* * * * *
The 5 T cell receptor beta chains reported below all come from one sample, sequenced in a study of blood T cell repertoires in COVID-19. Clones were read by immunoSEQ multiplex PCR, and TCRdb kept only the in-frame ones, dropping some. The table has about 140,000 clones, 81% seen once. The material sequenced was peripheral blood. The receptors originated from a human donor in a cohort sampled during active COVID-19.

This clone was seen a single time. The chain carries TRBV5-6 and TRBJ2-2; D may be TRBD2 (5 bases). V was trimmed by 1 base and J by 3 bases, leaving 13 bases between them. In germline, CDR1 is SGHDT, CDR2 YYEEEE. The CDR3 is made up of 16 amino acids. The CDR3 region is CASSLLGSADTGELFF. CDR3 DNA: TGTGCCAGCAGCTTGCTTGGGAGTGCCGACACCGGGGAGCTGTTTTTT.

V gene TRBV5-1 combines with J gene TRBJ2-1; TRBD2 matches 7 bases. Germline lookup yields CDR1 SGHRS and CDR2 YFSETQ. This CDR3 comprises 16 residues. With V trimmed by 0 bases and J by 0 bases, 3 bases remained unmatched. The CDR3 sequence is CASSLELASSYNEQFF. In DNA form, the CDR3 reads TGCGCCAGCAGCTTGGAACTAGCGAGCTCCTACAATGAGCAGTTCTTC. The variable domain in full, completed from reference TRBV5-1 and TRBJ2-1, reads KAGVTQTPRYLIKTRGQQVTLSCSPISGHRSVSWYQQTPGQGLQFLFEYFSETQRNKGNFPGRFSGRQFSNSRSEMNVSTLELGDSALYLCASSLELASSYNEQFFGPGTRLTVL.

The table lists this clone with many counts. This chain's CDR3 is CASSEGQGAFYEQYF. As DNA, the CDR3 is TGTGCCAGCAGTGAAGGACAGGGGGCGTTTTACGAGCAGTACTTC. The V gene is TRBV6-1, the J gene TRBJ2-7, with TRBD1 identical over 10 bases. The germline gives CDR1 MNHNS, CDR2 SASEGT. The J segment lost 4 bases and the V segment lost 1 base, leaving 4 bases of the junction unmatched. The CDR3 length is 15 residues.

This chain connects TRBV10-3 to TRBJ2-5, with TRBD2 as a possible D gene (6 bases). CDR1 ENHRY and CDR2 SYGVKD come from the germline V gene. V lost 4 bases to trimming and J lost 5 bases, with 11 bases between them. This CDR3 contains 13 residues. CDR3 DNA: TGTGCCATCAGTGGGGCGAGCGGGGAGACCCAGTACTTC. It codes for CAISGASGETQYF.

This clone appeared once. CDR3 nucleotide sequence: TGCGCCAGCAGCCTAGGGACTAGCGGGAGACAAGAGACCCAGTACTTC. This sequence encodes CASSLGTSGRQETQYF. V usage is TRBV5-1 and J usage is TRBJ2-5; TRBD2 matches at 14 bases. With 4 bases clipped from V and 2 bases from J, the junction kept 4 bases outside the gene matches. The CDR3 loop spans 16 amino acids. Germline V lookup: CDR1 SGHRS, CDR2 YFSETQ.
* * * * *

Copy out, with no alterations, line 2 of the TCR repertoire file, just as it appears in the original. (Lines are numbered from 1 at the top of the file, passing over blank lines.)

This clone was seen a single time. The chain carries TRBV5-6 and TRBJ2-2; D may be TRBD2 (5 bases). V was trimmed by 1 base and J by 3 bases, leaving 13 bases between them. In germline, CDR1 is SGHDT, CDR2 YYEEEE. The CDR3 is made up of 16 amino acids. The CDR3 region is CASSLLGSADTGELFF. CDR3 DNA: TGTGCCAGCAGCTTGCTTGGGAGTGCCGACACCGGGGAGCTGTTTTTT.